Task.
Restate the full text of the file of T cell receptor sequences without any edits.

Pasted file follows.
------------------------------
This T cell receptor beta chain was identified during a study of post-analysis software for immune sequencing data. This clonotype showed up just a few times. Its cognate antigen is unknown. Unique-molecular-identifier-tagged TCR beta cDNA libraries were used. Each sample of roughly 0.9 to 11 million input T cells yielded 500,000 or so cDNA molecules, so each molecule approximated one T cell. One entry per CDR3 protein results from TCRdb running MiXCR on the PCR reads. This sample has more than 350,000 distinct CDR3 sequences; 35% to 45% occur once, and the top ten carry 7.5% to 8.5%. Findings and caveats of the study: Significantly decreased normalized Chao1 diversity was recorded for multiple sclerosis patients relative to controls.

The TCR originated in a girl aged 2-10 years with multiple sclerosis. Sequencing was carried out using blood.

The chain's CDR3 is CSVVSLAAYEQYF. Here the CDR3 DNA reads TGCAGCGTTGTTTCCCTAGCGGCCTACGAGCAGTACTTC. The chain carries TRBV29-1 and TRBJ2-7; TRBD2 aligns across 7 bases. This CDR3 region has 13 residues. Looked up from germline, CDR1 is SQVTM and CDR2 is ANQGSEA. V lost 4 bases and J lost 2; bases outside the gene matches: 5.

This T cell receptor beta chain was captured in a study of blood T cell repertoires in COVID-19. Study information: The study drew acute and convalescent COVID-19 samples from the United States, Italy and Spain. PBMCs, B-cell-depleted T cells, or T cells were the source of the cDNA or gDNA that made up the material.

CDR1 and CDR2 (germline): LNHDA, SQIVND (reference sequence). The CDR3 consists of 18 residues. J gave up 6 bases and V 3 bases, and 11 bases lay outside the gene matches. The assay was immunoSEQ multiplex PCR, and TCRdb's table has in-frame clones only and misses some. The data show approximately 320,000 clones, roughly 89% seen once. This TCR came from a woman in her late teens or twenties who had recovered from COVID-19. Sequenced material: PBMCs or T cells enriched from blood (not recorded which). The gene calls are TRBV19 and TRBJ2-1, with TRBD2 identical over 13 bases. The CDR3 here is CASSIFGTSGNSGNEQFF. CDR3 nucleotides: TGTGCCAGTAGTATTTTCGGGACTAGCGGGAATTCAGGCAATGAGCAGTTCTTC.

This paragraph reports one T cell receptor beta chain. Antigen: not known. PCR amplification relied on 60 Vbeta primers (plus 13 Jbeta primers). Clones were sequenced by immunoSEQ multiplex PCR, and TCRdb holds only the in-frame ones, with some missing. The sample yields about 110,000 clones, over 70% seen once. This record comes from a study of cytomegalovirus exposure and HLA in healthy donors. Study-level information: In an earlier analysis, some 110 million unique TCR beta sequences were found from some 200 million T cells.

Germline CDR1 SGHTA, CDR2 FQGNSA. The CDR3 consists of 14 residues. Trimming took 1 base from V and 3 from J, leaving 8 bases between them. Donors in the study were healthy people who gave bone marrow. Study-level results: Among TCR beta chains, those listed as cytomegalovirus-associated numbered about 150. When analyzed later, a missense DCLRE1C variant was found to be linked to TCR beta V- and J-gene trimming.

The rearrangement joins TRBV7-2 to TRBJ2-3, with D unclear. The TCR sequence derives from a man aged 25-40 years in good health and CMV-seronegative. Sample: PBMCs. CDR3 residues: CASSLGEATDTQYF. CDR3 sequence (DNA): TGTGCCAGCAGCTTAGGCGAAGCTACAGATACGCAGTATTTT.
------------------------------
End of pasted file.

This T cell receptor beta chain was identified during a study of post-analysis software for immune sequencing data. This clonotype showed up just a few times. Its cognate antigen is unknown. Unique-molecular-identifier-tagged TCR beta cDNA libraries were used. Each sample of roughly 0.9 to 11 million input T cells yielded 500,000 or so cDNA molecules, so each molecule approximated one T cell. One entry per CDR3 protein results from TCRdb running MiXCR on the PCR reads. This sample has more than 350,000 distinct CDR3 sequences; 35% to 45% occur once, and the top ten carry 7.5% to 8.5%. Findings and caveats of the study: Significantly decreased normalized Chao1 diversity was recorded for multiple sclerosis patients relative to controls.

The TCR originated in a girl aged 2-10 years with multiple sclerosis. Sequencing was carried out using blood.

The chain's CDR3 is CSVVSLAAYEQYF. Here the CDR3 DNA reads TGCAGCGTTGTTTCCCTAGCGGCCTACGAGCAGTACTTC. The chain carries TRBV29-1 and TRBJ2-7; TRBD2 aligns across 7 bases. This CDR3 region has 13 residues. Looked up from germline, CDR1 is SQVTM and CDR2 is ANQGSEA. V lost 4 bases and J lost 2; bases outside the gene matches: 5.

This T cell receptor beta chain was captured in a study of blood T cell repertoires in COVID-19. Study information: The study drew acute and convalescent COVID-19 samples from the United States, Italy and Spain. PBMCs, B-cell-depleted T cells, or T cells were the source of the cDNA or gDNA that made up the material.

CDR1 and CDR2 (germline): LNHDA, SQIVND (reference sequence). The CDR3 consists of 18 residues. J gave up 6 bases and V 3 bases, and 11 bases lay outside the gene matches. The assay was immunoSEQ multiplex PCR, and TCRdb's table has in-frame clones only and misses some. The data show approximately 320,000 clones, roughly 89% seen once. This TCR came from a woman in her late teens or twenties who had recovered from COVID-19. Sequenced material: PBMCs or T cells enriched from blood (not recorded which). The gene calls are TRBV19 and TRBJ2-1, with TRBD2 identical over 13 bases. The CDR3 here is CASSIFGTSGNSGNEQFF. CDR3 nucleotides: TGTGCCAGTAGTATTTTCGGGACTAGCGGGAATTCAGGCAATGAGCAGTTCTTC.

This paragraph reports one T cell receptor beta chain. Antigen: not known. PCR amplification relied on 60 Vbeta primers (plus 13 Jbeta primers). Clones were sequenced by immunoSEQ multiplex PCR, and TCRdb holds only the in-frame ones, with some missing. The sample yields about 110,000 clones, over 70% seen once. This record comes from a study of cytomegalovirus exposure and HLA in healthy donors. Study-level information: In an earlier analysis, some 110 million unique TCR beta sequences were found from some 200 million T cells.

Germline CDR1 SGHTA, CDR2 FQGNSA. The CDR3 consists of 14 residues. Trimming took 1 base from V and 3 from J, leaving 8 bases between them. Donors in the study were healthy people who gave bone marrow. Study-level results: Among TCR beta chains, those listed as cytomegalovirus-associated numbered about 150. When analyzed later, a missense DCLRE1C variant was found to be linked to TCR beta V- and J-gene trimming.

The rearrangement joins TRBV7-2 to TRBJ2-3, with D unclear. The TCR sequence derives from a man aged 25-40 years in good health and CMV-seronegative. Sample: PBMCs. CDR3 residues: CASSLGEATDTQYF. CDR3 sequence (DNA): TGTGCCAGCAGCTTAGGCGAAGCTACAGATACGCAGTATTTT.